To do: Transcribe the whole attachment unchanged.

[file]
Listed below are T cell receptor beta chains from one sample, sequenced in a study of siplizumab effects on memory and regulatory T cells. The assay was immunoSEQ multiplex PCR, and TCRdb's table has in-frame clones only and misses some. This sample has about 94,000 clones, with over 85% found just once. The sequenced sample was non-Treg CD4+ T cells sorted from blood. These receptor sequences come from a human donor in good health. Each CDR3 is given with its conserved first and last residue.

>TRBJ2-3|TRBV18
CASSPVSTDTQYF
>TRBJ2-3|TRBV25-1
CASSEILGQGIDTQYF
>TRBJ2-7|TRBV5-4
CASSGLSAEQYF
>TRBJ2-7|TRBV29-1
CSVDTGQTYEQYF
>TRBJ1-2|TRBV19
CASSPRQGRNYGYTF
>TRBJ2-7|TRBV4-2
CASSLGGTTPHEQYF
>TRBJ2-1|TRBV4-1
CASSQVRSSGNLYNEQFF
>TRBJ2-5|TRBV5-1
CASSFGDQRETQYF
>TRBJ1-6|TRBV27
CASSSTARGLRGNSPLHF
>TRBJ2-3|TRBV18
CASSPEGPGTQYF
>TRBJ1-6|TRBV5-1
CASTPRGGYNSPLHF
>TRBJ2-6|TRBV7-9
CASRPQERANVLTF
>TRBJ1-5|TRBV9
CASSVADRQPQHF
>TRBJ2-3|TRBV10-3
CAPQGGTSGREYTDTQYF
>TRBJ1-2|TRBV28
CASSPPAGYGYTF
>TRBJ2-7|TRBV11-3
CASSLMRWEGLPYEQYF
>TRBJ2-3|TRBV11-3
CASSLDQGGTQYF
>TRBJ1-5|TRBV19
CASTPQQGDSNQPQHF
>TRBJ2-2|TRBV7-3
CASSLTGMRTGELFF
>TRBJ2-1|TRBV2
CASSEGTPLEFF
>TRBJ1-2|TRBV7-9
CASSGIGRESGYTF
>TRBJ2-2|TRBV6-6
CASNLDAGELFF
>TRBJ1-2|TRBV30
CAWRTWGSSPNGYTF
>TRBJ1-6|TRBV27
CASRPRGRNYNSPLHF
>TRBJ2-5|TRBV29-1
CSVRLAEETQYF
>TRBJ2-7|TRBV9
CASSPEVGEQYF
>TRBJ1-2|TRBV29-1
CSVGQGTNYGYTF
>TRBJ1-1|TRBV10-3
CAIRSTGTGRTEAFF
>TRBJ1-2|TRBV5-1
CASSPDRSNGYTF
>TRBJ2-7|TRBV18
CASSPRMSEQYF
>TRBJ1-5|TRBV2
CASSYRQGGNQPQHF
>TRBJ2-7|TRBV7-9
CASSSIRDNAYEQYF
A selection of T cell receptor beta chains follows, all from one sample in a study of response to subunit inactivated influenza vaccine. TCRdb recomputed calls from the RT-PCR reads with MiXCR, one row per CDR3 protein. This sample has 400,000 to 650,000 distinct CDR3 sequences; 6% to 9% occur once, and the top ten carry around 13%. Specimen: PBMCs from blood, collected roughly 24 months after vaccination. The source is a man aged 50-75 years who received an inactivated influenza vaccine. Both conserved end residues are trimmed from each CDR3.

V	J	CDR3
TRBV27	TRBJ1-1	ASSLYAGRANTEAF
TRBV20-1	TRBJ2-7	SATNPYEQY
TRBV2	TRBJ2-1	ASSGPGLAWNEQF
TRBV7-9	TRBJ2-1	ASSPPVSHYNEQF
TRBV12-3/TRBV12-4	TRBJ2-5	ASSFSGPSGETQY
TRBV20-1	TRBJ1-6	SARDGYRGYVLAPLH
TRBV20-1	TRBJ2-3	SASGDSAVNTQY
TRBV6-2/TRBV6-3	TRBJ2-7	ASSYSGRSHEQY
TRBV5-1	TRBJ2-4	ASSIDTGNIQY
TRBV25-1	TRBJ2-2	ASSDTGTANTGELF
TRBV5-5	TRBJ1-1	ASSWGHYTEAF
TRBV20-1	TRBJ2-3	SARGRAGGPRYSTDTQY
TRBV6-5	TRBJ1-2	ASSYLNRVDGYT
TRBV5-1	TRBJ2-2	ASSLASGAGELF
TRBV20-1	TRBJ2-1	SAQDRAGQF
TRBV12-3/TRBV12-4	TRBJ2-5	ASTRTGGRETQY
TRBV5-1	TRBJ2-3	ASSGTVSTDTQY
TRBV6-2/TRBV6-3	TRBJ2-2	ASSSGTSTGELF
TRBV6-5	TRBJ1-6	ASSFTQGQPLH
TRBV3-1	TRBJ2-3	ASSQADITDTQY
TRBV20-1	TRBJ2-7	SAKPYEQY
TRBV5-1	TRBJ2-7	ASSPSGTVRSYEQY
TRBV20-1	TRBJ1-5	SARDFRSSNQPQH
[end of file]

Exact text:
Listed below are T cell receptor beta chains from one sample, sequenced in a study of siplizumab effects on memory and regulatory T cells. The assay was immunoSEQ multiplex PCR, and TCRdb's table has in-frame clones only and misses some. This sample has about 94,000 clones, with over 85% found just once. The sequenced sample was non-Treg CD4+ T cells sorted from blood. These receptor sequences come from a human donor in good health. Each CDR3 is given with its conserved first and last residue.

>TRBJ2-3|TRBV18
CASSPVSTDTQYF
>TRBJ2-3|TRBV25-1
CASSEILGQGIDTQYF
>TRBJ2-7|TRBV5-4
CASSGLSAEQYF
>TRBJ2-7|TRBV29-1
CSVDTGQTYEQYF
>TRBJ1-2|TRBV19
CASSPRQGRNYGYTF
>TRBJ2-7|TRBV4-2
CASSLGGTTPHEQYF
>TRBJ2-1|TRBV4-1
CASSQVRSSGNLYNEQFF
>TRBJ2-5|TRBV5-1
CASSFGDQRETQYF
>TRBJ1-6|TRBV27
CASSSTARGLRGNSPLHF
>TRBJ2-3|TRBV18
CASSPEGPGTQYF
>TRBJ1-6|TRBV5-1
CASTPRGGYNSPLHF
>TRBJ2-6|TRBV7-9
CASRPQERANVLTF
>TRBJ1-5|TRBV9
CASSVADRQPQHF
>TRBJ2-3|TRBV10-3
CAPQGGTSGREYTDTQYF
>TRBJ1-2|TRBV28
CASSPPAGYGYTF
>TRBJ2-7|TRBV11-3
CASSLMRWEGLPYEQYF
>TRBJ2-3|TRBV11-3
CASSLDQGGTQYF
>TRBJ1-5|TRBV19
CASTPQQGDSNQPQHF
>TRBJ2-2|TRBV7-3
CASSLTGMRTGELFF
>TRBJ2-1|TRBV2
CASSEGTPLEFF
>TRBJ1-2|TRBV7-9
CASSGIGRESGYTF
>TRBJ2-2|TRBV6-6
CASNLDAGELFF
>TRBJ1-2|TRBV30
CAWRTWGSSPNGYTF
>TRBJ1-6|TRBV27
CASRPRGRNYNSPLHF
>TRBJ2-5|TRBV29-1
CSVRLAEETQYF
>TRBJ2-7|TRBV9
CASSPEVGEQYF
>TRBJ1-2|TRBV29-1
CSVGQGTNYGYTF
>TRBJ1-1|TRBV10-3
CAIRSTGTGRTEAFF
>TRBJ1-2|TRBV5-1
CASSPDRSNGYTF
>TRBJ2-7|TRBV18
CASSPRMSEQYF
>TRBJ1-5|TRBV2
CASSYRQGGNQPQHF
>TRBJ2-7|TRBV7-9
CASSSIRDNAYEQYF
A selection of T cell receptor beta chains follows, all from one sample in a study of response to subunit inactivated influenza vaccine. TCRdb recomputed calls from the RT-PCR reads with MiXCR, one row per CDR3 protein. This sample has 400,000 to 650,000 distinct CDR3 sequences; 6% to 9% occur once, and the top ten carry around 13%. Specimen: PBMCs from blood, collected roughly 24 months after vaccination. The source is a man aged 50-75 years who received an inactivated influenza vaccine. Both conserved end residues are trimmed from each CDR3.

V	J	CDR3
TRBV27	TRBJ1-1	ASSLYAGRANTEAF
TRBV20-1	TRBJ2-7	SATNPYEQY
TRBV2	TRBJ2-1	ASSGPGLAWNEQF
TRBV7-9	TRBJ2-1	ASSPPVSHYNEQF
TRBV12-3/TRBV12-4	TRBJ2-5	ASSFSGPSGETQY
TRBV20-1	TRBJ1-6	SARDGYRGYVLAPLH
TRBV20-1	TRBJ2-3	SASGDSAVNTQY
TRBV6-2/TRBV6-3	TRBJ2-7	ASSYSGRSHEQY
TRBV5-1	TRBJ2-4	ASSIDTGNIQY
TRBV25-1	TRBJ2-2	ASSDTGTANTGELF
TRBV5-5	TRBJ1-1	ASSWGHYTEAF
TRBV20-1	TRBJ2-3	SARGRAGGPRYSTDTQY
TRBV6-5	TRBJ1-2	ASSYLNRVDGYT
TRBV5-1	TRBJ2-2	ASSLASGAGELF
TRBV20-1	TRBJ2-1	SAQDRAGQF
TRBV12-3/TRBV12-4	TRBJ2-5	ASTRTGGRETQY
TRBV5-1	TRBJ2-3	ASSGTVSTDTQY
TRBV6-2/TRBV6-3	TRBJ2-2	ASSSGTSTGELF
TRBV6-5	TRBJ1-6	ASSFTQGQPLH
TRBV3-1	TRBJ2-3	ASSQADITDTQY
TRBV20-1	TRBJ2-7	SAKPYEQY
TRBV5-1	TRBJ2-7	ASSPSGTVRSYEQY
TRBV20-1	TRBJ1-5	SARDFRSSNQPQH